Who needs PayPal anyway?
By Kanishka Weeramunda
With the growth of international payment platforms like PayPal, Stripe and Skrill, the barriers to e-commerce are crumbling, giving life to new businesses, opening up new revenue streams for established players, facilitating economic trade, and driving technology advancements worldwide.
However, Sri Lankans are still faced with the dilemma of accepting international payments. There have been several discussions amongst the financial regulators to evaluate the loss of opportunity due to the lack of availability of international payment platforms in Sri Lanka.
Although there are trusted services such as PayPal for online transactions, as we all know, it does not allow us to direct the money towards our Sri Lankan bank accounts. This is why many of them were asking the government to bring PayPal to Sri Lanka for years. Although several efforts were made by the Central Bank in reaching PayPal’s Singapore regional office, PayPal argued that they weren’t interested in entering the Sri Lankan market because it was too small.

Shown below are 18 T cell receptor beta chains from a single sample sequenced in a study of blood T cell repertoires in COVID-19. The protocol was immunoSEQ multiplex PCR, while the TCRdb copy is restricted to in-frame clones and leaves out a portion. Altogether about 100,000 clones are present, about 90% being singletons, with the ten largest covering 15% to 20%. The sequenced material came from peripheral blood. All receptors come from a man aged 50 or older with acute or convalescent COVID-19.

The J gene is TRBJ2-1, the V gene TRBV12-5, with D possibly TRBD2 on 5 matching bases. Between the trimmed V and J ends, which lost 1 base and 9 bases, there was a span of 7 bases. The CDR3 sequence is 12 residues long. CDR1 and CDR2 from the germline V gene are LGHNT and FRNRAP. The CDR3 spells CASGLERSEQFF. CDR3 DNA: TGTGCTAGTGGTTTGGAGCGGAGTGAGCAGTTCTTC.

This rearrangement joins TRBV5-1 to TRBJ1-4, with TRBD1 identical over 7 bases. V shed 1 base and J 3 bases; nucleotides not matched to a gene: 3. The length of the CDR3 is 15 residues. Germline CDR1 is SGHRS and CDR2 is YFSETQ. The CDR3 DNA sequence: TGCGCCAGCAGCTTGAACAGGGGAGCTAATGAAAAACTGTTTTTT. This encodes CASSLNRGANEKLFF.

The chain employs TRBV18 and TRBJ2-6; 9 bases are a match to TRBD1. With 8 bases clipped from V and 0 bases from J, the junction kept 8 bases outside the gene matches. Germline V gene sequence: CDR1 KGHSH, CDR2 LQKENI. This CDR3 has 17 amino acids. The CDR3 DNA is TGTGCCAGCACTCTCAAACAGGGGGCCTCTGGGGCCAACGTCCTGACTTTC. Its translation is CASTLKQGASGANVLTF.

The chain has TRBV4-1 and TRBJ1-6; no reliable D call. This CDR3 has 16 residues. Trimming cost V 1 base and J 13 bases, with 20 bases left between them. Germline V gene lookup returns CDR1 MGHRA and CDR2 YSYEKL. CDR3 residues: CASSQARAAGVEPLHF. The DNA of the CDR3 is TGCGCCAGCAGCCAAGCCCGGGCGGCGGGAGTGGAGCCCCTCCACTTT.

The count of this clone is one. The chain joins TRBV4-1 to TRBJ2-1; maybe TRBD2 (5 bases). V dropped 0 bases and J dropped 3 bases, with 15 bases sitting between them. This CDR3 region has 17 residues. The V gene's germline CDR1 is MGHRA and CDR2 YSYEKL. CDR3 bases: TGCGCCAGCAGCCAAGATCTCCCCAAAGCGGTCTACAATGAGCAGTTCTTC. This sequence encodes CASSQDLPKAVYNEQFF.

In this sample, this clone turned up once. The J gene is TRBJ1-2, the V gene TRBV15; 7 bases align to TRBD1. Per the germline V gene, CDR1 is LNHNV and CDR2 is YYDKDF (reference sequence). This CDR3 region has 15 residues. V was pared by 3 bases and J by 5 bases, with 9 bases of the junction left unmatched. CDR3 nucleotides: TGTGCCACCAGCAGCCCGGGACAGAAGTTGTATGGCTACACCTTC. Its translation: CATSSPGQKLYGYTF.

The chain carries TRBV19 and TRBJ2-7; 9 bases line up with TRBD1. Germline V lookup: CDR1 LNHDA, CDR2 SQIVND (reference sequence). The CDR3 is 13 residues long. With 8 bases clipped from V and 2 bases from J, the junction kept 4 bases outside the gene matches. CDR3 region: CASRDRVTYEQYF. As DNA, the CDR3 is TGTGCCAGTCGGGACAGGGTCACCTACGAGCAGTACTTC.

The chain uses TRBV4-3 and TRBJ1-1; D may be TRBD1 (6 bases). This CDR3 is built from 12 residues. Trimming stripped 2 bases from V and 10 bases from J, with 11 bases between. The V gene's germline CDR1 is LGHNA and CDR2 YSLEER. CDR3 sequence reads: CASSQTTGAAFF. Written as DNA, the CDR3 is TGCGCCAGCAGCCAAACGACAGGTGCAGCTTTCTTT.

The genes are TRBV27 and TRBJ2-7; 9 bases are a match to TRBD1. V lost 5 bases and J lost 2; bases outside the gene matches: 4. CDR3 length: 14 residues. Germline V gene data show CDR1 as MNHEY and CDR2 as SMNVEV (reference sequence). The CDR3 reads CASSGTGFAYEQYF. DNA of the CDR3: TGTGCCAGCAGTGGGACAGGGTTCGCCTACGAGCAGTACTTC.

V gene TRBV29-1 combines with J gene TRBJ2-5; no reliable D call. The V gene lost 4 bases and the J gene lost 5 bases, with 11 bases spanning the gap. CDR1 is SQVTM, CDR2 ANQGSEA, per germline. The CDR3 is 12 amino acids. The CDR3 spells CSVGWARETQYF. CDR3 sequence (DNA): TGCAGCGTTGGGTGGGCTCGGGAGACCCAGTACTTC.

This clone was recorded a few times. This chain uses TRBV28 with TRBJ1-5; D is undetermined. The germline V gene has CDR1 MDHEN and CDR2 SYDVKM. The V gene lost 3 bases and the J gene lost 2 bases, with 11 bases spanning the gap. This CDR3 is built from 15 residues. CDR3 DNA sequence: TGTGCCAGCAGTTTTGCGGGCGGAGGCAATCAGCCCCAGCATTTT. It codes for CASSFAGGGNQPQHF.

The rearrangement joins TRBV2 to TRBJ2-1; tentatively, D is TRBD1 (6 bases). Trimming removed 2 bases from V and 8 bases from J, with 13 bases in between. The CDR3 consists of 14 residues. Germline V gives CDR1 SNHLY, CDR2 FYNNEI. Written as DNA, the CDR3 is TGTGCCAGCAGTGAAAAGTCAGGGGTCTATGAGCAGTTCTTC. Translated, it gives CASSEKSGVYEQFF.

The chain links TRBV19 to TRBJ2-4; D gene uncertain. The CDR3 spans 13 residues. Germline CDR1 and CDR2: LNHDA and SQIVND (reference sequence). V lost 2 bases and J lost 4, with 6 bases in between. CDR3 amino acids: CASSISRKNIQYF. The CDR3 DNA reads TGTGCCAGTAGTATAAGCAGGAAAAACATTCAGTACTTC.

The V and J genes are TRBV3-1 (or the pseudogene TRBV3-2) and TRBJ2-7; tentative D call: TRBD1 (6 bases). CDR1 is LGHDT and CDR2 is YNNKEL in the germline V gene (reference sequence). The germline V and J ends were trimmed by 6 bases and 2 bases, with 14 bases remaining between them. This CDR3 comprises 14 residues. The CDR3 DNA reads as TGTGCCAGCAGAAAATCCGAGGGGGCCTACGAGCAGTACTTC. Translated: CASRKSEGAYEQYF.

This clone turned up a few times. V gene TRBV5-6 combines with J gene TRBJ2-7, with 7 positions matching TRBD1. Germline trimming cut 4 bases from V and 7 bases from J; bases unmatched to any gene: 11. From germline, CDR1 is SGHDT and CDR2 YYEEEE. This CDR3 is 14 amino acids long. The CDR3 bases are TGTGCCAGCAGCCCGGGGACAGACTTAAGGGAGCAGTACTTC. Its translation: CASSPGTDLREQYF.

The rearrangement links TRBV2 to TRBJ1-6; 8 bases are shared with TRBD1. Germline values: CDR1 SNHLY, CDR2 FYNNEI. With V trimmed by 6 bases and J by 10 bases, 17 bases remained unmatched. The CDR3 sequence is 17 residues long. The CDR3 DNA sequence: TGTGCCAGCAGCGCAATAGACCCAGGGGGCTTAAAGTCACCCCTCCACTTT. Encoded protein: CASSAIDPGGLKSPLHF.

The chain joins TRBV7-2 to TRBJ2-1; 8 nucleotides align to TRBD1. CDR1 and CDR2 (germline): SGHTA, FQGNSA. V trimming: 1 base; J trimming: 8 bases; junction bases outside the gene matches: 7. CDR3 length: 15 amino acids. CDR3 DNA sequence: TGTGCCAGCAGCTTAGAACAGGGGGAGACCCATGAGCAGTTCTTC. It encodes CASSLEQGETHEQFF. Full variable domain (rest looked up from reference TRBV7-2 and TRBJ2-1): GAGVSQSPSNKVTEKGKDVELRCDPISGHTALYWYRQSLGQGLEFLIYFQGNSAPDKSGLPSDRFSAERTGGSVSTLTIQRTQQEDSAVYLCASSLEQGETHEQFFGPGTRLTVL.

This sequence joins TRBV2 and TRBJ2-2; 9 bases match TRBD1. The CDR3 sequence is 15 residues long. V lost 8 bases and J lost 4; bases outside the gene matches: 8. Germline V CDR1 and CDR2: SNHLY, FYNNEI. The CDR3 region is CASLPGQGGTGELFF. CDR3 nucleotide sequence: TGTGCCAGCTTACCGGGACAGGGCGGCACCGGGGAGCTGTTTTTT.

This becomes a major issue for freelancers and SMEs in Sri Lanka. For most of the freelancers, with no business registration or a business bank account to directly receive money, the alternate option is to provide the SWIFT code of the bank account and receive the money directly to their account.
However, this option takes approximately 3-10 working days. The disadvantage is that the freelancers are forced to deliver the work without getting the payment instantly. Similarly, the client is also not happy if the freelancer refuses to deliver the work without receiving the payment on time, since the money is in transit. So the need of the hour was real time settlements.